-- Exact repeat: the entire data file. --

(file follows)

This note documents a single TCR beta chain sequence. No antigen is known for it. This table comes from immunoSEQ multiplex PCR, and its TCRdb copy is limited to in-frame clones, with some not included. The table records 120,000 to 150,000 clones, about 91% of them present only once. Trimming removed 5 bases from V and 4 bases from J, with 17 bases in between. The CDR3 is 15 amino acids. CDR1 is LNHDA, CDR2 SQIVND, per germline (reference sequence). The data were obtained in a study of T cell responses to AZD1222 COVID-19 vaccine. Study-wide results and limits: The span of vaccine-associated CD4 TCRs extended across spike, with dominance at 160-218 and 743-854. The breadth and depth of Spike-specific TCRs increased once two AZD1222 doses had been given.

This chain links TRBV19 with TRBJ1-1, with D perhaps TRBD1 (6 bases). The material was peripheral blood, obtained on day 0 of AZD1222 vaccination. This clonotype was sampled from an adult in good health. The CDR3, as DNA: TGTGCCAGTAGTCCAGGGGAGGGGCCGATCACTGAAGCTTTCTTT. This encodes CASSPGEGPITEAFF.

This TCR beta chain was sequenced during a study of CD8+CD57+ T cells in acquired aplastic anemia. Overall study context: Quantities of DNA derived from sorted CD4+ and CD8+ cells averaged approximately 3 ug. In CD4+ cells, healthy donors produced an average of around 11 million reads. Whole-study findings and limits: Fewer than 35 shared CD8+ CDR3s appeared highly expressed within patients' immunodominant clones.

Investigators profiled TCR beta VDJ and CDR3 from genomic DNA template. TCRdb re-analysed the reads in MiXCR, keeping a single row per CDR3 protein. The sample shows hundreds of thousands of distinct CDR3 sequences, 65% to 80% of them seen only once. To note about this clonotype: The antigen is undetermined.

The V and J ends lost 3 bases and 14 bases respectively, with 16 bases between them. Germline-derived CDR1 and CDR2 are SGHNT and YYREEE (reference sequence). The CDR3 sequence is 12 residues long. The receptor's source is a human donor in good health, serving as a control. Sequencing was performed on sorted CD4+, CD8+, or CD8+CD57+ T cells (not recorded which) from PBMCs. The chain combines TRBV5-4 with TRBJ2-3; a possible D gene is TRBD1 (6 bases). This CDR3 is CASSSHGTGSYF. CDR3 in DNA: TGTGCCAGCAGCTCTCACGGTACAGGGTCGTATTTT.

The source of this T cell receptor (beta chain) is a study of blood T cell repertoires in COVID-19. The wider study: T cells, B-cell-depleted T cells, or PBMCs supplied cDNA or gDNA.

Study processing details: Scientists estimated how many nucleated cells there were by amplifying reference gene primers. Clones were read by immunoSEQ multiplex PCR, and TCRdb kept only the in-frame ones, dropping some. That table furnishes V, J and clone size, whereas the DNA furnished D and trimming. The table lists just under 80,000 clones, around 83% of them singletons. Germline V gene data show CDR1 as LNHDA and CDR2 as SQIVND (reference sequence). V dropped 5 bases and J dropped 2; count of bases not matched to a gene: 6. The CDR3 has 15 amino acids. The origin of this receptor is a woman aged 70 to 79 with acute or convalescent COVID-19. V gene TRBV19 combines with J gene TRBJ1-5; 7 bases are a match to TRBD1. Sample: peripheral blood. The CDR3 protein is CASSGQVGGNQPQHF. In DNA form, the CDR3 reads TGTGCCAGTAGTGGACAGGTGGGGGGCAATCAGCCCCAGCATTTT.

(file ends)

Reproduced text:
This note documents a single TCR beta chain sequence. No antigen is known for it. This table comes from immunoSEQ multiplex PCR, and its TCRdb copy is limited to in-frame clones, with some not included. The table records 120,000 to 150,000 clones, about 91% of them present only once. Trimming removed 5 bases from V and 4 bases from J, with 17 bases in between. The CDR3 is 15 amino acids. CDR1 is LNHDA, CDR2 SQIVND, per germline (reference sequence). The data were obtained in a study of T cell responses to AZD1222 COVID-19 vaccine. Study-wide results and limits: The span of vaccine-associated CD4 TCRs extended across spike, with dominance at 160-218 and 743-854. The breadth and depth of Spike-specific TCRs increased once two AZD1222 doses had been given.

This chain links TRBV19 with TRBJ1-1, with D perhaps TRBD1 (6 bases). The material was peripheral blood, obtained on day 0 of AZD1222 vaccination. This clonotype was sampled from an adult in good health. The CDR3, as DNA: TGTGCCAGTAGTCCAGGGGAGGGGCCGATCACTGAAGCTTTCTTT. This encodes CASSPGEGPITEAFF.

This TCR beta chain was sequenced during a study of CD8+CD57+ T cells in acquired aplastic anemia. Overall study context: Quantities of DNA derived from sorted CD4+ and CD8+ cells averaged approximately 3 ug. In CD4+ cells, healthy donors produced an average of around 11 million reads. Whole-study findings and limits: Fewer than 35 shared CD8+ CDR3s appeared highly expressed within patients' immunodominant clones.

Investigators profiled TCR beta VDJ and CDR3 from genomic DNA template. TCRdb re-analysed the reads in MiXCR, keeping a single row per CDR3 protein. The sample shows hundreds of thousands of distinct CDR3 sequences, 65% to 80% of them seen only once. To note about this clonotype: The antigen is undetermined.

The V and J ends lost 3 bases and 14 bases respectively, with 16 bases between them. Germline-derived CDR1 and CDR2 are SGHNT and YYREEE (reference sequence). The CDR3 sequence is 12 residues long. The receptor's source is a human donor in good health, serving as a control. Sequencing was performed on sorted CD4+, CD8+, or CD8+CD57+ T cells (not recorded which) from PBMCs. The chain combines TRBV5-4 with TRBJ2-3; a possible D gene is TRBD1 (6 bases). This CDR3 is CASSSHGTGSYF. CDR3 in DNA: TGTGCCAGCAGCTCTCACGGTACAGGGTCGTATTTT.

The source of this T cell receptor (beta chain) is a study of blood T cell repertoires in COVID-19. The wider study: T cells, B-cell-depleted T cells, or PBMCs supplied cDNA or gDNA.

Study processing details: Scientists estimated how many nucleated cells there were by amplifying reference gene primers. Clones were read by immunoSEQ multiplex PCR, and TCRdb kept only the in-frame ones, dropping some. That table furnishes V, J and clone size, whereas the DNA furnished D and trimming. The table lists just under 80,000 clones, around 83% of them singletons. Germline V gene data show CDR1 as LNHDA and CDR2 as SQIVND (reference sequence). V dropped 5 bases and J dropped 2; count of bases not matched to a gene: 6. The CDR3 has 15 amino acids. The origin of this receptor is a woman aged 70 to 79 with acute or convalescent COVID-19. V gene TRBV19 combines with J gene TRBJ1-5; 7 bases are a match to TRBD1. Sample: peripheral blood. The CDR3 protein is CASSGQVGGNQPQHF. In DNA form, the CDR3 reads TGTGCCAGTAGTGGACAGGTGGGGGGCAATCAGCCCCAGCATTTT.